Down for the Count
Boxing’s benefits go beyond the ring
Boxing has a “tough guy” image problem. The sport’s physical nature calls to mind images of black eyes and dark bruises. But recently, a growing number of local gyms are dedicating themselves to demystifying boxing. Even if you’re not interested in becoming a proficient pugilist, many trainers believe that incorporating boxing into your workout routine is a great way to start feeling—and looking—better.
Finding a gym, trainer and routine that work for you might sound like a daunting task. However, Chester County is home to dozens of gyms, many specializing in boxing training for beginners. There’s never been a better time to lace up a pair of boxing gloves.
Feel the burn
Even at a beginner’s level, boxing is an exceptional form of both cardiovascular exercise and resistance training. But when you’re just starting out, learning proper boxing form and technique are more important than burning calories. Your first training session should focus on the basics—how to wrap your hands, put on gloves and hit the heavy bag without injuring yourself.
Once you’re comfortable, trainers will work with you based on your current skill level. Don’t worry if you’ve never thrown a punch before. Most gyms employ expert-level trainers who are happy to work with people new to the sport.
Typical training sessions will vary between gyms and participant skill level. The most common form of boxing exercise involves rhythmically hitting the heavy bag. This routine builds upper-body strength and boosts cardio functions. It’s a great workout with the added benefit of blowing off stress. Trust me, there’s nothing more satisfying than hitting a heavy bag after a tough day.
“We have a flagship program called the Power Hour,” says Noel Sanchez, a professional trainer at TITLE Boxing Club in Malvern. “It’s a 15-minute warmup, followed by eight 3-minute rounds on the heavy bag, a minute of active rest in between, and then 15 minutes on core.”
Sanchez notes that routines like TITLE’s Power Hour combine cardio exercise and high-intensity interval training, two of boxing’s best fitness traits.
Everyone knows that boxing matches are brutal. Philly’s fictional hero Rocky Balboa got pummeled countless times across six movies. But don’t let that discourage you. Most boxing gyms don’t throw students directly into the ring. In fact, non-combat training is one of the sport’s biggest draws. Sparring might attract some people to the sport, but for those just looking for a solid workout, you’ll never have to worry about getting hit.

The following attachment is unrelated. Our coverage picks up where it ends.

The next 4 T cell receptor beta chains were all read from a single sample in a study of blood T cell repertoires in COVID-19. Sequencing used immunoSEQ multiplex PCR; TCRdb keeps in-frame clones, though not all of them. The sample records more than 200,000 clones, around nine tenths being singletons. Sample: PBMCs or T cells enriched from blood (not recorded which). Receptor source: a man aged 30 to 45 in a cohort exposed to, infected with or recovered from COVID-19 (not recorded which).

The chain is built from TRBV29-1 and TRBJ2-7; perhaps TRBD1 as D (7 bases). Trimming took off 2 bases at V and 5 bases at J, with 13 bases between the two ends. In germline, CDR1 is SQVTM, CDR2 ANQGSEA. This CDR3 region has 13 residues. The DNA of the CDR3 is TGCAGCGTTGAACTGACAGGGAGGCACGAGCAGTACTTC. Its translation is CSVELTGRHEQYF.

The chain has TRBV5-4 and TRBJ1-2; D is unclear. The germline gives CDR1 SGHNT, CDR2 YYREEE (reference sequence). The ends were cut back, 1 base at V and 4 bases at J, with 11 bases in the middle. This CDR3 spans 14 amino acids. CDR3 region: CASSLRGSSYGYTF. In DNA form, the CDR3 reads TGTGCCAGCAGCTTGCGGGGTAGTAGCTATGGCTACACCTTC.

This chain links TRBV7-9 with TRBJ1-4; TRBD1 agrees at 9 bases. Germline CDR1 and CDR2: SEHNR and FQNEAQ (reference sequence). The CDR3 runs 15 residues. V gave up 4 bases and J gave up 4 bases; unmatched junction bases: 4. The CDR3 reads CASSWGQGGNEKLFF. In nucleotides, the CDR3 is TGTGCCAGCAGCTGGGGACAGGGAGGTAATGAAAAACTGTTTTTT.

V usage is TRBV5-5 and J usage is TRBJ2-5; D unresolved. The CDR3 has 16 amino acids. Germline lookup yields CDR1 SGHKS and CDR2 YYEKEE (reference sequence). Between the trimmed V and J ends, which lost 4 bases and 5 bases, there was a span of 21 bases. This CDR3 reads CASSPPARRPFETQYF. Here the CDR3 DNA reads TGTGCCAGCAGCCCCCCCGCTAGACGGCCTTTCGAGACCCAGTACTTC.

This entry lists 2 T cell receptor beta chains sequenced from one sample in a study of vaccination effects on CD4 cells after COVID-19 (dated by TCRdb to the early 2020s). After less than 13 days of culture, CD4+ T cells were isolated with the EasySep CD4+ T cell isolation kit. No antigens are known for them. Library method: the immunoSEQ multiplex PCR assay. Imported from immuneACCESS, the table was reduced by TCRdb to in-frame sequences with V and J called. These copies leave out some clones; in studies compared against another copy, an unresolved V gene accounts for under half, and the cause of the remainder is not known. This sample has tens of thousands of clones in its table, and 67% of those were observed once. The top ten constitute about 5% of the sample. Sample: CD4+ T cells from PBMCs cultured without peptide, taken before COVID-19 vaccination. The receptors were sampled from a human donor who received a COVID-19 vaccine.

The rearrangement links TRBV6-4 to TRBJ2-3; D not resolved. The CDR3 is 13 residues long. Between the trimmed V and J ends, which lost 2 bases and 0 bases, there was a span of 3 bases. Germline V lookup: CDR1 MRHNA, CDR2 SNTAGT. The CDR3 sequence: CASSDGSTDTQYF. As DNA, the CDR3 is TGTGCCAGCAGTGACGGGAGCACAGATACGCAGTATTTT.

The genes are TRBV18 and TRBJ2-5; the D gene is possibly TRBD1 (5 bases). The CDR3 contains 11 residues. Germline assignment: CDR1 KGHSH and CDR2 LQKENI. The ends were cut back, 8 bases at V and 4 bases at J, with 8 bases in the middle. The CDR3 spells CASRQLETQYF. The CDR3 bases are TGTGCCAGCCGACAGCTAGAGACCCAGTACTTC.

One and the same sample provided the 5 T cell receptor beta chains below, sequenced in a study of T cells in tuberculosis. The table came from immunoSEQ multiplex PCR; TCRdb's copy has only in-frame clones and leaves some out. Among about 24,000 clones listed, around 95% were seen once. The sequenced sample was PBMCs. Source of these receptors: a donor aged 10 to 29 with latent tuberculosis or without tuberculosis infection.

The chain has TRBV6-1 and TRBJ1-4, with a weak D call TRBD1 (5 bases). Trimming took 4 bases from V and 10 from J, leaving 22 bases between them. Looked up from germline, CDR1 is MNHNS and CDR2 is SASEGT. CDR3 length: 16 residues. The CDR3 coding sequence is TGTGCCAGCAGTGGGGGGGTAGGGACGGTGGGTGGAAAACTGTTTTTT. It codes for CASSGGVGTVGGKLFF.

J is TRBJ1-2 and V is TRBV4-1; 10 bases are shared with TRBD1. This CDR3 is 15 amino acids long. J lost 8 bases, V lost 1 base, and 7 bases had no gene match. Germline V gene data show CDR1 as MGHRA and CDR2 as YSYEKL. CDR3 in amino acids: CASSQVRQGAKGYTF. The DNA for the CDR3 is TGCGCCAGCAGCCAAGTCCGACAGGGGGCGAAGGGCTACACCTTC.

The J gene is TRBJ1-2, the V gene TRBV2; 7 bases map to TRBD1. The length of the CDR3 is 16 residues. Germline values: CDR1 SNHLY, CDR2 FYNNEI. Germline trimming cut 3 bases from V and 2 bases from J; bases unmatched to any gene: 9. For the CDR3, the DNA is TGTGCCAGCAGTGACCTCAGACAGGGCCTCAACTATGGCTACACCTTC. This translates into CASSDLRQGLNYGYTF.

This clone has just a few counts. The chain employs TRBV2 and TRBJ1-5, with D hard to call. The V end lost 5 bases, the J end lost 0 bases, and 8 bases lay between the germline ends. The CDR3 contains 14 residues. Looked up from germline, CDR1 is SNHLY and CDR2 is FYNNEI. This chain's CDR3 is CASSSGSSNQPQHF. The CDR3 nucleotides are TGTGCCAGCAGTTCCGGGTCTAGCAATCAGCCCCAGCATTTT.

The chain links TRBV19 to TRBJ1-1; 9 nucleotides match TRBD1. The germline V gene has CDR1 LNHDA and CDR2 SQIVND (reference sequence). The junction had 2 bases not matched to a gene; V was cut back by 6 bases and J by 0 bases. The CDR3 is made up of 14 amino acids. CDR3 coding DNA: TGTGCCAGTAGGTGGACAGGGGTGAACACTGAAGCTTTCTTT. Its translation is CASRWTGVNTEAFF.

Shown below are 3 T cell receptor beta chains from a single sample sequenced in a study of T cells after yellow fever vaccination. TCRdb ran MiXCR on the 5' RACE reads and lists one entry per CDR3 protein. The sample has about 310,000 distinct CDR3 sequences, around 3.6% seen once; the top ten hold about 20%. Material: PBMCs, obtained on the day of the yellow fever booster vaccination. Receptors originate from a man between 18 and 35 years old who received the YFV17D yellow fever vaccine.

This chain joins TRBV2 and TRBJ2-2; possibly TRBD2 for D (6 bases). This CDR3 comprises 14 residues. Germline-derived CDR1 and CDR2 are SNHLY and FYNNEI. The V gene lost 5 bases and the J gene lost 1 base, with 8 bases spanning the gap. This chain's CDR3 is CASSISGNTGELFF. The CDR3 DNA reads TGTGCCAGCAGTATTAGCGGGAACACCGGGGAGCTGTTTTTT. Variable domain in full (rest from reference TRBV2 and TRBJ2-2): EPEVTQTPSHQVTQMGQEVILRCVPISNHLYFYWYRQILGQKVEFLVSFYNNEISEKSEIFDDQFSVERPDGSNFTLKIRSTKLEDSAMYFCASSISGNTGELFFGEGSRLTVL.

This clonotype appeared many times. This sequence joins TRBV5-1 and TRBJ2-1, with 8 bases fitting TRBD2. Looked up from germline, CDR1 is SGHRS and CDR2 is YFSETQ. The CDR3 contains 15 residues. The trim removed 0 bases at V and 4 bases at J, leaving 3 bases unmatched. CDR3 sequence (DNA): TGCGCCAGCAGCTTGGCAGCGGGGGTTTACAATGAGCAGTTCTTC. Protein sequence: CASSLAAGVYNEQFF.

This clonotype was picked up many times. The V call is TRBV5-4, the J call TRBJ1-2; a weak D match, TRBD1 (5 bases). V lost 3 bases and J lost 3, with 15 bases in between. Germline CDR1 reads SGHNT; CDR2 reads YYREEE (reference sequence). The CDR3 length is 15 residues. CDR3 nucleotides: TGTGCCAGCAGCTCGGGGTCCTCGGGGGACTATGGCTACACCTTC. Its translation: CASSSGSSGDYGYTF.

Most fitness-focused gyms have more than enough heavy bags to go around. These large bags are a cornerstone of boxing training. They’re designed to be punched—repeatedly—to help build muscle strength and stamina.
In addition to heavy bag training, gyms offer specialized workouts. “We do personal training, too, which is a lot more technical,” says Sanchez. Personal training sessions afford participants a chance to hone their skills by punching target mitts. According to Sanchez, working out with the target mitts allows people to emulate what serious boxers do on a daily basis, like performing specific punches and jabs.
Get the Gear
Although boxing gloves are iconic pieces of equipment, what you wear under the leather mitts is just as important. Hand wraps are essential to boxing training. They’re pieces of cloth designed to reduce damage to the wrist joint and help reduce the raw impact of a punch. Hand wraps are available at gyms, as well as sporting goods stores, and are required to participate in training and boxing classes.
Similarly, gyms should have boxing gloves available on site. Some, like TITLE Boxing Club, will loan a pair to first-timers, and most provide rental services if you don’t want to commit to buying a pair. Of course, if you fall in love with the sport, buying gloves is a worthwhile investment.
Finally, it’s important to bring a pair of durable, supportive (and comfortable) tennis shoes.
Something for Everyone
Boxing attracts people of all ages. Although it’s often viewed as a male-dominated sport, plenty of women are stepping into the proverbial ring. In fact, when Claressa Shields won the Olympic gold medal for Women’s Boxing in 2012, many women took notice.
“It’s actually quite the opposite of what you might expect,” says Sanchez of boxing’s gender breakdown. “At our gym, it’s nearly a 70–30 [female-to-male] split.”
Learning the basics of boxing is physically and mentally rewarding. Training sessions and classes are designed to work your core and upper body. Even the most basic boxing workouts help tone muscle, and a one-hour class can burn around 1,000 calories.
With practice and dedication, boxing might just be the best alternative to the weight room you’ve never considered before.
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